4. Talking to fear:

a cushion as a symbol. If the fear continues to have a firm grip on you and you can no longer think clearly, take a cushion in your hand. The pillow represents your fear. You remember that you are an adult, look at the fear and talk to the pillow as if it were a small child. Why is that? Because fear usually makes us feel very small. You talk to your inner child, so to speak, and give it a hug. You can say to it: “I see and feel that you are very scared. I am here.” Repeat these simple sentences over and over again like a mantra. “I see your fear. I feel your fear. I am here.” The moment you turn your attention to your fear and come into emotional contact with it, it subsides and doesn’t derail any further. I have explained the process on my YouTube channel.

Combine this exercise with the thought stop, reality check and walking meditation as necessary.


If you don’t want to pick up the cushion, place it two to three meters in front of you on the floor or on a chair (or even further away, depending on how you feel). This creates more space between you and the anxiety and allows you to talk to the anxiety from a safe distance. Use the same calming phrases as above. If the fear is very strong, you can continue to walk. Walk consciously and slowly around the pillow and continue to talk as you would to an anxious child. You need to try out which of the two options is more helpful for you.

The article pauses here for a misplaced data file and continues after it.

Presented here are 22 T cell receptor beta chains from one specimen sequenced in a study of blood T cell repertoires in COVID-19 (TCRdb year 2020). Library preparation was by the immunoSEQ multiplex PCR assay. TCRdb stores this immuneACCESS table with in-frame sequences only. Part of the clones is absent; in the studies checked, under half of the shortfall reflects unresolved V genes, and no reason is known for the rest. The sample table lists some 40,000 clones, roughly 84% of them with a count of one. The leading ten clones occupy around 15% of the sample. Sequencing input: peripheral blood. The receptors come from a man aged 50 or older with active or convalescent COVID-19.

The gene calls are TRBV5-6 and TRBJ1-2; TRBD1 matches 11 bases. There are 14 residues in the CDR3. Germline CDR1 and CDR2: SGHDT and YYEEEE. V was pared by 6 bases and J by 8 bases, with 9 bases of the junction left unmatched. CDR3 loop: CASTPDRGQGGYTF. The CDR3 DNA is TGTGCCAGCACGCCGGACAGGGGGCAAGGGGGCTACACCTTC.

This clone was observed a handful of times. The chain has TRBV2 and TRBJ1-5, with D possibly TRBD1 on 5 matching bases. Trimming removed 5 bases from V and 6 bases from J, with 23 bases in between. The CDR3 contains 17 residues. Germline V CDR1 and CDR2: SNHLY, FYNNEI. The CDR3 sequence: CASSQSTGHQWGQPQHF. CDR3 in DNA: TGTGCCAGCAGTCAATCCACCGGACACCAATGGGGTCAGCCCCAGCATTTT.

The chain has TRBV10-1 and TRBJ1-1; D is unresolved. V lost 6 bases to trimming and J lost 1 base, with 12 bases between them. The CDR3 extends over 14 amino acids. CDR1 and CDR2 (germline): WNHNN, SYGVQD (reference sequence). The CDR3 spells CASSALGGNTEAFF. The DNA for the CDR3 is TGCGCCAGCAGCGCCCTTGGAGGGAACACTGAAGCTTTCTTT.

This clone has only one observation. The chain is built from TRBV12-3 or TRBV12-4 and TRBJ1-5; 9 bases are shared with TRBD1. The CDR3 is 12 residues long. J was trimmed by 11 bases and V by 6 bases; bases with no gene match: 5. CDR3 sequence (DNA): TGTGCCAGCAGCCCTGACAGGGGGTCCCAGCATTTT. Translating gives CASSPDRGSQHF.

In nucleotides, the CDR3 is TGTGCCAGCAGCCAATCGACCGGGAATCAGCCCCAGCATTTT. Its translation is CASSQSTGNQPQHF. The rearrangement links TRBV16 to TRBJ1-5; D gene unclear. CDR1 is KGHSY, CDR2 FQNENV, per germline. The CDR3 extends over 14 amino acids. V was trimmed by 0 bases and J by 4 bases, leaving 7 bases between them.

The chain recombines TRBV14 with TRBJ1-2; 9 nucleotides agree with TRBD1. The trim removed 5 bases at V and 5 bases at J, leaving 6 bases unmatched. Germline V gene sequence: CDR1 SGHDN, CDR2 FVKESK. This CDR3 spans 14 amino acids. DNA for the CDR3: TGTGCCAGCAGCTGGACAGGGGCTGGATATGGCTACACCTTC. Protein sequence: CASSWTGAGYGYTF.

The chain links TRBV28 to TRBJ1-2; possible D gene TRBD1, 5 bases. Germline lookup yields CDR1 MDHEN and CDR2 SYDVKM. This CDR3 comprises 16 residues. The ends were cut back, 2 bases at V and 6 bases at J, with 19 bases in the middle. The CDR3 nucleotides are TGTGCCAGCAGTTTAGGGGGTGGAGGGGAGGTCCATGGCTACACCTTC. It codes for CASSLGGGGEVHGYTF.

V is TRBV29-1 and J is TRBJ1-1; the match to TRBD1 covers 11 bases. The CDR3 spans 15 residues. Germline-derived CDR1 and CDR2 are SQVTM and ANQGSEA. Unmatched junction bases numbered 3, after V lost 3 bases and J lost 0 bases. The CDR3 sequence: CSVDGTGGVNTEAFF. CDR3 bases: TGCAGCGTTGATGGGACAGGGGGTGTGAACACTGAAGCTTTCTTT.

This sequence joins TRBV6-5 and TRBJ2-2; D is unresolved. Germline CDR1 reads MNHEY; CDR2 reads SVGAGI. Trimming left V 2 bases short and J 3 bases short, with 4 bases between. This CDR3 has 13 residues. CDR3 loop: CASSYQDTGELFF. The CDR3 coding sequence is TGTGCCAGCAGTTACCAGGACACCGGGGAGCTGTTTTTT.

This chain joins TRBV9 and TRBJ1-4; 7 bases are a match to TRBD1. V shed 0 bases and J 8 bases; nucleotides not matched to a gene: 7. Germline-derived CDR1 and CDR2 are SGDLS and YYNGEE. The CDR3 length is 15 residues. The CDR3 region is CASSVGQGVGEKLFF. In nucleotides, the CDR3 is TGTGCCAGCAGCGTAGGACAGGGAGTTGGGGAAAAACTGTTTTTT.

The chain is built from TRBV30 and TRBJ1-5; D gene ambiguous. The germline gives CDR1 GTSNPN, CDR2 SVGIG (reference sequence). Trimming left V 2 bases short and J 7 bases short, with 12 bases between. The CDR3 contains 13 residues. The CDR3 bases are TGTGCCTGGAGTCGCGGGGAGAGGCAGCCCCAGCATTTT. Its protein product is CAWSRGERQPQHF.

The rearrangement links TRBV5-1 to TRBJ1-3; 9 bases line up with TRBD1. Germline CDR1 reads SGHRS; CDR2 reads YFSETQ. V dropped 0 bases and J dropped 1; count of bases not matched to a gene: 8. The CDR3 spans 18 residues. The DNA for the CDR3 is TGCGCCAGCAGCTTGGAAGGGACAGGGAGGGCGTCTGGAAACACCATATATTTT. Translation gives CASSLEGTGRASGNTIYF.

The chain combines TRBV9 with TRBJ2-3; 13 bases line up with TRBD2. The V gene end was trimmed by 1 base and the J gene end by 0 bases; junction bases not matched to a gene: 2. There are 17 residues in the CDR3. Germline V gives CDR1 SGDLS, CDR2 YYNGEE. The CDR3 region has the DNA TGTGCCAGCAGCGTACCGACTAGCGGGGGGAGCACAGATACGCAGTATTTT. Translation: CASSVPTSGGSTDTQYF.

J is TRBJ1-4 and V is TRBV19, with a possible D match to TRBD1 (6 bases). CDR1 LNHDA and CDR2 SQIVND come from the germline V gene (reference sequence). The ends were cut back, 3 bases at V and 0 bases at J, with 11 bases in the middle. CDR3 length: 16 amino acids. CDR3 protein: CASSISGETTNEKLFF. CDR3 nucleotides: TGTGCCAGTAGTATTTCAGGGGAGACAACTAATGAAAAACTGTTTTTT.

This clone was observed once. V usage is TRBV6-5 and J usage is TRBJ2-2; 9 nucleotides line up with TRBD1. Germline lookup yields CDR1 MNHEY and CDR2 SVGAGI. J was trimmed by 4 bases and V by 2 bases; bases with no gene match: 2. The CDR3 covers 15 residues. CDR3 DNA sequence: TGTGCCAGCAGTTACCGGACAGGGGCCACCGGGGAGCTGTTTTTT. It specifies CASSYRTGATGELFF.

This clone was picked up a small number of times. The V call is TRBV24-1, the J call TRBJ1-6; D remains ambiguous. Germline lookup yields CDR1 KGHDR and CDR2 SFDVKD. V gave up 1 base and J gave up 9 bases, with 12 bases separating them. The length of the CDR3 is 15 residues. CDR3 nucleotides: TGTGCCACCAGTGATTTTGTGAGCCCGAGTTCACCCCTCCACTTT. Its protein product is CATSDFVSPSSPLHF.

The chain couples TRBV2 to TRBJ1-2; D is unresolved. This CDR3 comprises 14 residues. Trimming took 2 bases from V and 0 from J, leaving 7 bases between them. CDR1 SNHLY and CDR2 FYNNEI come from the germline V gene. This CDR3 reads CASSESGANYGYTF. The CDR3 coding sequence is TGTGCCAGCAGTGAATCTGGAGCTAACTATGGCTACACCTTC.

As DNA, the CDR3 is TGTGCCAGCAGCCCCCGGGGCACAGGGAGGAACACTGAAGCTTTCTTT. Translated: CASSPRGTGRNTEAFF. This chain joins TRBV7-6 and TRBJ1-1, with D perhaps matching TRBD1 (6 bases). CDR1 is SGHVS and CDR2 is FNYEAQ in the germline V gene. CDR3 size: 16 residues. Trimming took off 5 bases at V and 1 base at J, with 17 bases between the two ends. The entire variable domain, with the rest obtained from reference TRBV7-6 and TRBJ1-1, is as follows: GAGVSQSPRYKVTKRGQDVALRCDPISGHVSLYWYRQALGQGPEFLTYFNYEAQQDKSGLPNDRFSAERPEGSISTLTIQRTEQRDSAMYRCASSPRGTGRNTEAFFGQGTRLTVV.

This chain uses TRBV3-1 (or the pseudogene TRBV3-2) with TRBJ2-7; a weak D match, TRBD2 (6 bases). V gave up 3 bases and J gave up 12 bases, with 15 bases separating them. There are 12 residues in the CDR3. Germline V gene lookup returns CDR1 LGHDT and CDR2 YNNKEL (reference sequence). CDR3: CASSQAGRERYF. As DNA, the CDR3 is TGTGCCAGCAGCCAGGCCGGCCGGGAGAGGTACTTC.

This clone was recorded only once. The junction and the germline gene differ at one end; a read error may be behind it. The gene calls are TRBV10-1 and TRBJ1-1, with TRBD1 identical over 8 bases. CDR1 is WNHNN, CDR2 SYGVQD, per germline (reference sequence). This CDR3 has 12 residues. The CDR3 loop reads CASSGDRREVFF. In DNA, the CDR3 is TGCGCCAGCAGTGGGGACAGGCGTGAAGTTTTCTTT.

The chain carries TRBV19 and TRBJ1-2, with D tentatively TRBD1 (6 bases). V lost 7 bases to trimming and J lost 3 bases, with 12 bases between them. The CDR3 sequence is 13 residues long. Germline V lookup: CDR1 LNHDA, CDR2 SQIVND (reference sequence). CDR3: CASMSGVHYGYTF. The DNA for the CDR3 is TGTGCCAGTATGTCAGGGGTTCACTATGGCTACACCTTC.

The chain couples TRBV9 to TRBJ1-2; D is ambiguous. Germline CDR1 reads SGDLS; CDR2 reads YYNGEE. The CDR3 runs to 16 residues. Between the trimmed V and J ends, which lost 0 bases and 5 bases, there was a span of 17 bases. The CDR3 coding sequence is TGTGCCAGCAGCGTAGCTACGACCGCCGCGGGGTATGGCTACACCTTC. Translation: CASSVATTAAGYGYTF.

You can find out which is the fifth measure the author suggests, and what not to say to yourself under any circumstances, in the full article published in Tattva Viveka 97.

About the author:

Saskia John is a therapist and consciousness researcher specializing in trauma healing and inner child work. As an alternative practitioner and author, she has been supporting people on their personal path to healing and spiritual growth in her practice for more than 20 years. Her healing work is always about the three levels of body, mind and soul coming into harmony and speaking one language.

YouTube: Saskia John

This article was originally published on the German website: »Erste-Hilfe-Koffer« bei Angst und Panik